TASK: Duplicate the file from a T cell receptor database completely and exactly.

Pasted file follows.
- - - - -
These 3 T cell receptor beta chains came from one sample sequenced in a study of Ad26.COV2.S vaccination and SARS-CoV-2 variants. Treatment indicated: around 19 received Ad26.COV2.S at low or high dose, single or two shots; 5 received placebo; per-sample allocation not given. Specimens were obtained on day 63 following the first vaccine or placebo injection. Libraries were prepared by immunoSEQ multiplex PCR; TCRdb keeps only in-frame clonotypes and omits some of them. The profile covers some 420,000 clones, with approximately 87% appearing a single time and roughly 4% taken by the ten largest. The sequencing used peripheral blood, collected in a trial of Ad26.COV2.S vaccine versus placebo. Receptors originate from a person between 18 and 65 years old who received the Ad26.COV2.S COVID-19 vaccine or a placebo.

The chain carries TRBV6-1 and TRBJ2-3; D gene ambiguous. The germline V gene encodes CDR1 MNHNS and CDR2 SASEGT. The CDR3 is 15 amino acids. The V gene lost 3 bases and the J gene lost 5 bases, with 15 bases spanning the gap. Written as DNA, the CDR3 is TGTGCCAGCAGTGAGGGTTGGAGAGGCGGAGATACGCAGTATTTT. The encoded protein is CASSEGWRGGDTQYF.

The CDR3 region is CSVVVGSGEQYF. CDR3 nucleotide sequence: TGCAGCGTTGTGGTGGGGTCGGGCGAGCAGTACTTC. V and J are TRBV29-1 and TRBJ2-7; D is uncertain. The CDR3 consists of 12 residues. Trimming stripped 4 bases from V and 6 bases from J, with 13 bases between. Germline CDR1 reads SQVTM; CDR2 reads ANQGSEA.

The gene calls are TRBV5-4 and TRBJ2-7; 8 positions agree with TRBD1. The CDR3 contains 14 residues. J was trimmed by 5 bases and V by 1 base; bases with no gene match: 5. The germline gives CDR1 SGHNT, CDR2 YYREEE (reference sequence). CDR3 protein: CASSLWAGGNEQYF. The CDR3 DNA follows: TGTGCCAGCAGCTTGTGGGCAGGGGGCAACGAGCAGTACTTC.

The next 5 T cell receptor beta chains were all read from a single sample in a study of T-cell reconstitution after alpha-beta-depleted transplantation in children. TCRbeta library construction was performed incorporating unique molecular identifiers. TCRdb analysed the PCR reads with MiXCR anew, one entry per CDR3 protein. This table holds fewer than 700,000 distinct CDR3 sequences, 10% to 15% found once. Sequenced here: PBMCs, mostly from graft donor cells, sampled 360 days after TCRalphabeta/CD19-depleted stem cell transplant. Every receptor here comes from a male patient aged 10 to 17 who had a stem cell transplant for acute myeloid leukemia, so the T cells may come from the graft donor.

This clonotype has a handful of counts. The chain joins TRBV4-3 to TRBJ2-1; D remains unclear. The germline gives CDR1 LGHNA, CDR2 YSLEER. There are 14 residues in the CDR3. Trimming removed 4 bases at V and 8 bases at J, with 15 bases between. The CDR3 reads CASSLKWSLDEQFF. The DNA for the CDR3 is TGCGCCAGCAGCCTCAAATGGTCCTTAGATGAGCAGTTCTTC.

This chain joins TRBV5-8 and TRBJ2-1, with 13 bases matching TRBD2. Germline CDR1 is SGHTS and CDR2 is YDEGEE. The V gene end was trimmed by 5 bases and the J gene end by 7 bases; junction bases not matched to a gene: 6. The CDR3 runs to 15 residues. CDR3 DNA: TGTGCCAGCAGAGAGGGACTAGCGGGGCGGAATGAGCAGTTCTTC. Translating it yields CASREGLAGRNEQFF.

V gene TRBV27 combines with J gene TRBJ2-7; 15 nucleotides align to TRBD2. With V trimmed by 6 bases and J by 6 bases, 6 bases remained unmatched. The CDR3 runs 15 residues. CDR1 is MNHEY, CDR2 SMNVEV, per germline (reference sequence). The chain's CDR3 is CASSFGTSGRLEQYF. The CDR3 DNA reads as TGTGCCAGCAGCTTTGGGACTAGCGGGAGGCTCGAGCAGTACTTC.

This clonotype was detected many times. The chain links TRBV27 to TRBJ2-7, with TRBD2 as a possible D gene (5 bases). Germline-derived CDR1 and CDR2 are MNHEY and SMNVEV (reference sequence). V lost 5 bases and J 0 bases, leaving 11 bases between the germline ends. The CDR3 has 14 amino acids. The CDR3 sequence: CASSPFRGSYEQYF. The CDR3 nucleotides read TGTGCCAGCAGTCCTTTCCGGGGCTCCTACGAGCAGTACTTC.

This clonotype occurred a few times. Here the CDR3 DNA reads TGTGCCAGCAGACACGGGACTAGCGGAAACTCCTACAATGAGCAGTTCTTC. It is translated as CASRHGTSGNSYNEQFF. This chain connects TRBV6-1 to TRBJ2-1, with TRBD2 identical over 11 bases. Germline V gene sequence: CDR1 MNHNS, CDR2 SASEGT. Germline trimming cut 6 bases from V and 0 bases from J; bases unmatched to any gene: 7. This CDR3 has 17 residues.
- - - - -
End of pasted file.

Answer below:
These 3 T cell receptor beta chains came from one sample sequenced in a study of Ad26.COV2.S vaccination and SARS-CoV-2 variants. Treatment indicated: around 19 received Ad26.COV2.S at low or high dose, single or two shots; 5 received placebo; per-sample allocation not given. Specimens were obtained on day 63 following the first vaccine or placebo injection. Libraries were prepared by immunoSEQ multiplex PCR; TCRdb keeps only in-frame clonotypes and omits some of them. The profile covers some 420,000 clones, with approximately 87% appearing a single time and roughly 4% taken by the ten largest. The sequencing used peripheral blood, collected in a trial of Ad26.COV2.S vaccine versus placebo. Receptors originate from a person between 18 and 65 years old who received the Ad26.COV2.S COVID-19 vaccine or a placebo.

The chain carries TRBV6-1 and TRBJ2-3; D gene ambiguous. The germline V gene encodes CDR1 MNHNS and CDR2 SASEGT. The CDR3 is 15 amino acids. The V gene lost 3 bases and the J gene lost 5 bases, with 15 bases spanning the gap. Written as DNA, the CDR3 is TGTGCCAGCAGTGAGGGTTGGAGAGGCGGAGATACGCAGTATTTT. The encoded protein is CASSEGWRGGDTQYF.

The CDR3 region is CSVVVGSGEQYF. CDR3 nucleotide sequence: TGCAGCGTTGTGGTGGGGTCGGGCGAGCAGTACTTC. V and J are TRBV29-1 and TRBJ2-7; D is uncertain. The CDR3 consists of 12 residues. Trimming stripped 4 bases from V and 6 bases from J, with 13 bases between. Germline CDR1 reads SQVTM; CDR2 reads ANQGSEA.

The gene calls are TRBV5-4 and TRBJ2-7; 8 positions agree with TRBD1. The CDR3 contains 14 residues. J was trimmed by 5 bases and V by 1 base; bases with no gene match: 5. The germline gives CDR1 SGHNT, CDR2 YYREEE (reference sequence). CDR3 protein: CASSLWAGGNEQYF. The CDR3 DNA follows: TGTGCCAGCAGCTTGTGGGCAGGGGGCAACGAGCAGTACTTC.

The next 5 T cell receptor beta chains were all read from a single sample in a study of T-cell reconstitution after alpha-beta-depleted transplantation in children. TCRbeta library construction was performed incorporating unique molecular identifiers. TCRdb analysed the PCR reads with MiXCR anew, one entry per CDR3 protein. This table holds fewer than 700,000 distinct CDR3 sequences, 10% to 15% found once. Sequenced here: PBMCs, mostly from graft donor cells, sampled 360 days after TCRalphabeta/CD19-depleted stem cell transplant. Every receptor here comes from a male patient aged 10 to 17 who had a stem cell transplant for acute myeloid leukemia, so the T cells may come from the graft donor.

This clonotype has a handful of counts. The chain joins TRBV4-3 to TRBJ2-1; D remains unclear. The germline gives CDR1 LGHNA, CDR2 YSLEER. There are 14 residues in the CDR3. Trimming removed 4 bases at V and 8 bases at J, with 15 bases between. The CDR3 reads CASSLKWSLDEQFF. The DNA for the CDR3 is TGCGCCAGCAGCCTCAAATGGTCCTTAGATGAGCAGTTCTTC.

This chain joins TRBV5-8 and TRBJ2-1, with 13 bases matching TRBD2. Germline CDR1 is SGHTS and CDR2 is YDEGEE. The V gene end was trimmed by 5 bases and the J gene end by 7 bases; junction bases not matched to a gene: 6. The CDR3 runs to 15 residues. CDR3 DNA: TGTGCCAGCAGAGAGGGACTAGCGGGGCGGAATGAGCAGTTCTTC. Translating it yields CASREGLAGRNEQFF.

V gene TRBV27 combines with J gene TRBJ2-7; 15 nucleotides align to TRBD2. With V trimmed by 6 bases and J by 6 bases, 6 bases remained unmatched. The CDR3 runs 15 residues. CDR1 is MNHEY, CDR2 SMNVEV, per germline (reference sequence). The chain's CDR3 is CASSFGTSGRLEQYF. The CDR3 DNA reads as TGTGCCAGCAGCTTTGGGACTAGCGGGAGGCTCGAGCAGTACTTC.

This clonotype was detected many times. The chain links TRBV27 to TRBJ2-7, with TRBD2 as a possible D gene (5 bases). Germline-derived CDR1 and CDR2 are MNHEY and SMNVEV (reference sequence). V lost 5 bases and J 0 bases, leaving 11 bases between the germline ends. The CDR3 has 14 amino acids. The CDR3 sequence: CASSPFRGSYEQYF. The CDR3 nucleotides read TGTGCCAGCAGTCCTTTCCGGGGCTCCTACGAGCAGTACTTC.

This clonotype occurred a few times. Here the CDR3 DNA reads TGTGCCAGCAGACACGGGACTAGCGGAAACTCCTACAATGAGCAGTTCTTC. It is translated as CASRHGTSGNSYNEQFF. This chain connects TRBV6-1 to TRBJ2-1, with TRBD2 identical over 11 bases. Germline V gene sequence: CDR1 MNHNS, CDR2 SASEGT. Germline trimming cut 6 bases from V and 0 bases from J; bases unmatched to any gene: 7. This CDR3 has 17 residues.